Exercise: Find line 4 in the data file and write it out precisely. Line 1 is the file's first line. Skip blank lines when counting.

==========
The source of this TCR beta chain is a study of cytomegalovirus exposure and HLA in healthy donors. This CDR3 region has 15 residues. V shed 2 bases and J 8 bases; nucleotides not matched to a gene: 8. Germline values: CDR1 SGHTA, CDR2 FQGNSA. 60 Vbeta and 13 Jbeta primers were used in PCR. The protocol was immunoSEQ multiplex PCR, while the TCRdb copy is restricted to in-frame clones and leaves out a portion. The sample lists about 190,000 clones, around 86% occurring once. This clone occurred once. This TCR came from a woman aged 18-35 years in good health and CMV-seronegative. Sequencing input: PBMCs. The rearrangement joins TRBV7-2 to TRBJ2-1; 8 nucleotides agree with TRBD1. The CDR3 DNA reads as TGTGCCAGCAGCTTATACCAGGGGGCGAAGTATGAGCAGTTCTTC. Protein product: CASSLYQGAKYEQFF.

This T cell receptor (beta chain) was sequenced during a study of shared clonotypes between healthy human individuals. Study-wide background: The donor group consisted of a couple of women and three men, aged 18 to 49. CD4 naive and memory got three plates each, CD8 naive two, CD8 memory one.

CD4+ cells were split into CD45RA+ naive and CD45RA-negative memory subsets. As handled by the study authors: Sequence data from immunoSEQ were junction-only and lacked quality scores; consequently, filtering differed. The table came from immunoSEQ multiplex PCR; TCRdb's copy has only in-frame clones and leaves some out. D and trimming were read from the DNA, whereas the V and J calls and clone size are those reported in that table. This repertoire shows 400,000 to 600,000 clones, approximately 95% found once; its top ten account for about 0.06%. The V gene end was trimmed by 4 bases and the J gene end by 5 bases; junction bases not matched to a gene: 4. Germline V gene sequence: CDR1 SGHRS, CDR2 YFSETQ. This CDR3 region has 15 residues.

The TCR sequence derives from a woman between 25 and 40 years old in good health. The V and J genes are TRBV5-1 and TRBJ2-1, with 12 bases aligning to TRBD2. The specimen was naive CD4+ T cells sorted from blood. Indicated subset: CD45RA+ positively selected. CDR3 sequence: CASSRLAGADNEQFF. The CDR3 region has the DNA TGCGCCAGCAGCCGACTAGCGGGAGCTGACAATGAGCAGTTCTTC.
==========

The TCR sequence derives from a woman between 25 and 40 years old in good health. The V and J genes are TRBV5-1 and TRBJ2-1, with 12 bases aligning to TRBD2. The specimen was naive CD4+ T cells sorted from blood. Indicated subset: CD45RA+ positively selected. CDR3 sequence: CASSRLAGADNEQFF. The CDR3 region has the DNA TGCGCCAGCAGCCGACTAGCGGGAGCTGACAATGAGCAGTTCTTC.